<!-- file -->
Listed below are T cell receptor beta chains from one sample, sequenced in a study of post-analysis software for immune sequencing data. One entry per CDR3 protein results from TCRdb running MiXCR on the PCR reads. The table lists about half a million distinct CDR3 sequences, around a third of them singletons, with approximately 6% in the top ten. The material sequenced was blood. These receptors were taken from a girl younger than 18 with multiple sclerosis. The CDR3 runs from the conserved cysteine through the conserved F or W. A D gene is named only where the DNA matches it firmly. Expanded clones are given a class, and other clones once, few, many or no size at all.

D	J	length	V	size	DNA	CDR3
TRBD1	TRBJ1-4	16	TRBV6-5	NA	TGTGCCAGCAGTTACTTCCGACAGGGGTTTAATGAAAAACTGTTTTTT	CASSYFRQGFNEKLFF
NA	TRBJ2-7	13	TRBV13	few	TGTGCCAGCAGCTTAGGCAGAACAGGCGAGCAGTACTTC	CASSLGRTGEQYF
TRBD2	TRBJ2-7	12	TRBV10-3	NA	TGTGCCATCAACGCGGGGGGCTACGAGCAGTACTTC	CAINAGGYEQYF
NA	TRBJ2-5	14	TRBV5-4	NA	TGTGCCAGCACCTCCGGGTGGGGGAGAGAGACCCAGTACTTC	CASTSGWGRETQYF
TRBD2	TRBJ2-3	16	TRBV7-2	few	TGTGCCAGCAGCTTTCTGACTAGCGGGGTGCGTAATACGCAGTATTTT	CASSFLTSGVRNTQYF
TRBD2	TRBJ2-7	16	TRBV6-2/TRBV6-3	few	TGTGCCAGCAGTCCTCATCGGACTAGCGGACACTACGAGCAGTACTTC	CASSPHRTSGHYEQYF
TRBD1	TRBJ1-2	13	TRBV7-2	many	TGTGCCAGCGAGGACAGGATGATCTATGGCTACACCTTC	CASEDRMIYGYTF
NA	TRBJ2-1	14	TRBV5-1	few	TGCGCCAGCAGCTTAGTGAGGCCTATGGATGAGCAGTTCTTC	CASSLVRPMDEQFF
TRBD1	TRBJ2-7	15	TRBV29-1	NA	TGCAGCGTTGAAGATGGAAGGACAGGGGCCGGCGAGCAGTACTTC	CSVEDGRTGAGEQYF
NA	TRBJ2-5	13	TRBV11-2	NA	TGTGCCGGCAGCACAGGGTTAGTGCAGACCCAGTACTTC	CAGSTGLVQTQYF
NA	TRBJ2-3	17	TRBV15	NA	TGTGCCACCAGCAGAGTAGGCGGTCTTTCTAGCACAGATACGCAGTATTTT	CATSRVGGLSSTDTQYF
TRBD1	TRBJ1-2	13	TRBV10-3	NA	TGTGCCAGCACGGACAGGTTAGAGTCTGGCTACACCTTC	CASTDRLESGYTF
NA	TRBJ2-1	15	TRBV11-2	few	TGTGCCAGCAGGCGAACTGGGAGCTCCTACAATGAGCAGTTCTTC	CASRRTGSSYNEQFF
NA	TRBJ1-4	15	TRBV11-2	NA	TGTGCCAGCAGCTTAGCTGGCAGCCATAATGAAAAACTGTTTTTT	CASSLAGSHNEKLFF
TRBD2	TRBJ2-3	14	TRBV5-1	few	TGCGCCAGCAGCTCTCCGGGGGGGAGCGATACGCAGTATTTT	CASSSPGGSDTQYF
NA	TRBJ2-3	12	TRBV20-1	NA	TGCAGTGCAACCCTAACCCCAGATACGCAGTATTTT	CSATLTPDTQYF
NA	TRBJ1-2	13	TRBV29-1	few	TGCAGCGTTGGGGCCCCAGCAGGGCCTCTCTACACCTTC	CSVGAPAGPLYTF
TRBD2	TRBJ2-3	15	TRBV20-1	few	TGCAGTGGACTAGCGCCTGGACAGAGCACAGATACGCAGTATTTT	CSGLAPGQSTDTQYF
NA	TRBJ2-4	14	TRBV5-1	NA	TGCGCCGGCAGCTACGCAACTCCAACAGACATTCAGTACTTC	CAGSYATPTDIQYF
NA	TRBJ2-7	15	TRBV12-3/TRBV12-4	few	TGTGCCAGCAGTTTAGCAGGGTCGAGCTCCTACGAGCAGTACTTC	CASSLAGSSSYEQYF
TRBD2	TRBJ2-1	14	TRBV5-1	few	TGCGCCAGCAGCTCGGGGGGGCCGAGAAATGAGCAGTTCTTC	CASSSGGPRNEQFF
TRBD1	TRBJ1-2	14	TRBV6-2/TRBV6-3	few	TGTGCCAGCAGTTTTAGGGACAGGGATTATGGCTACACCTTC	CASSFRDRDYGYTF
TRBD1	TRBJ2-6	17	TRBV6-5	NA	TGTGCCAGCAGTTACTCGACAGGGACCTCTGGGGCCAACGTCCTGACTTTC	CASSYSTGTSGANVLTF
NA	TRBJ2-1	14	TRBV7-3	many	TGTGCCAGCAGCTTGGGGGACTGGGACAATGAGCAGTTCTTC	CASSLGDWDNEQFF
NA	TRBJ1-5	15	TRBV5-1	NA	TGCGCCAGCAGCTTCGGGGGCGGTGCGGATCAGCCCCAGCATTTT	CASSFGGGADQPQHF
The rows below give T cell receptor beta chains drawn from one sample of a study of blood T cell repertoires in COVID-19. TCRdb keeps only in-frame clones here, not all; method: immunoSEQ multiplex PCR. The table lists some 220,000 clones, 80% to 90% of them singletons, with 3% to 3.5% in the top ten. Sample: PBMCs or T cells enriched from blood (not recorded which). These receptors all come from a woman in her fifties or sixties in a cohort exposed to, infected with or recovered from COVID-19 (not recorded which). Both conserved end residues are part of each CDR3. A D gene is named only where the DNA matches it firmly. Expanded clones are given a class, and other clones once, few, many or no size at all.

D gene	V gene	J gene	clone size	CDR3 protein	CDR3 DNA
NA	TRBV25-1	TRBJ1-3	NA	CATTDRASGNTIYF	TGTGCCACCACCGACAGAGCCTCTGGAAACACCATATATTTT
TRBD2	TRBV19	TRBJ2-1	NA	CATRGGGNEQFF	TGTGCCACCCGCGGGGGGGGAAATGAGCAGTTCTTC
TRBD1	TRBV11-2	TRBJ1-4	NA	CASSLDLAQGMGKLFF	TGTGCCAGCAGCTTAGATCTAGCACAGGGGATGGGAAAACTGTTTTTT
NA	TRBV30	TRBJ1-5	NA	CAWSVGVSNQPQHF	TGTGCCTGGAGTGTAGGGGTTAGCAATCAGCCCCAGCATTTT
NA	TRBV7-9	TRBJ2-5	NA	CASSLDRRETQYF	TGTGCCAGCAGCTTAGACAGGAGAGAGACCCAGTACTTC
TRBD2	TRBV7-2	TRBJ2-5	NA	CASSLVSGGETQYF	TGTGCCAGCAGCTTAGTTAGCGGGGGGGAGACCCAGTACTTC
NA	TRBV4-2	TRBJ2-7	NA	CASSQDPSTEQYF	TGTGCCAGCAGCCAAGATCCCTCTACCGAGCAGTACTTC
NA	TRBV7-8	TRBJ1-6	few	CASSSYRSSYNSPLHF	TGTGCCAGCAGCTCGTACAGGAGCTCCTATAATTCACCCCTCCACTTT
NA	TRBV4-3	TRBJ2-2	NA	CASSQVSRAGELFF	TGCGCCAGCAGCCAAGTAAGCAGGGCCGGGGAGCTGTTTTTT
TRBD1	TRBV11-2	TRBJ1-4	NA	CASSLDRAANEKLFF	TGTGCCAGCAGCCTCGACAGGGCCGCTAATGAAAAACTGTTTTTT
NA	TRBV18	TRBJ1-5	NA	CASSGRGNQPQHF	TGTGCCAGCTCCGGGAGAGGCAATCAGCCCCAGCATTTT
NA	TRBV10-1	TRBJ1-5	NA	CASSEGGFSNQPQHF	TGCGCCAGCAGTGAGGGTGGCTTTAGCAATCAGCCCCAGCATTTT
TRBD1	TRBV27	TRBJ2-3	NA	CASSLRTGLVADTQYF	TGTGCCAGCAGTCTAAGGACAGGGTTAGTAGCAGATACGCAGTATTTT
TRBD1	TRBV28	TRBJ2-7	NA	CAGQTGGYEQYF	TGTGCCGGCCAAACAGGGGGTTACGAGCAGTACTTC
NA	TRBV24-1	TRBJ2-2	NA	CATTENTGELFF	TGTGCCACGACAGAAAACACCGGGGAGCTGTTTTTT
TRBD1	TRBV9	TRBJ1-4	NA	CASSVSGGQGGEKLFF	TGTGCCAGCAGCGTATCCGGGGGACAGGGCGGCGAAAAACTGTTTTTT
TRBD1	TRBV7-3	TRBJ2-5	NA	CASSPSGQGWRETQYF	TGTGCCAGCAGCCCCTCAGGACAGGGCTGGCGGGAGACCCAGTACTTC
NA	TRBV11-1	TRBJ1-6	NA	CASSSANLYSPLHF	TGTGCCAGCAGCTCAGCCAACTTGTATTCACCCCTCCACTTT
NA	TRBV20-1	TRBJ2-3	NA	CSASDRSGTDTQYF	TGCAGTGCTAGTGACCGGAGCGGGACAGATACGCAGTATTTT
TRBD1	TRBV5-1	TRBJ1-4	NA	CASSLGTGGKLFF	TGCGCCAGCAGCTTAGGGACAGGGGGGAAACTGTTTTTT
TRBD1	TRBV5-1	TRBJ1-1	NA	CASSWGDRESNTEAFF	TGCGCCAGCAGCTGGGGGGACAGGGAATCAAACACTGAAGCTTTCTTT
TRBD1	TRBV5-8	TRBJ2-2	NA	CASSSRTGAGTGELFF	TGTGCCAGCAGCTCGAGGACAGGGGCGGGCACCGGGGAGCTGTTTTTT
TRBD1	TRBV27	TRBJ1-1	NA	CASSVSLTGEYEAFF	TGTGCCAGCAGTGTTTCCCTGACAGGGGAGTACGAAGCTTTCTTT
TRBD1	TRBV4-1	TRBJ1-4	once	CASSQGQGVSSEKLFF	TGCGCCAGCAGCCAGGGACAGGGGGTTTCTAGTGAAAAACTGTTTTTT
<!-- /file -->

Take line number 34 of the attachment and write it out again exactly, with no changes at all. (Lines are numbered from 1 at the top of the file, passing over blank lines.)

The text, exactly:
NA	TRBV7-9	TRBJ2-5	NA	CASSLDRRETQYF	TGTGCCAGCAGCTTAGACAGGAGAGAGACCCAGTACTTC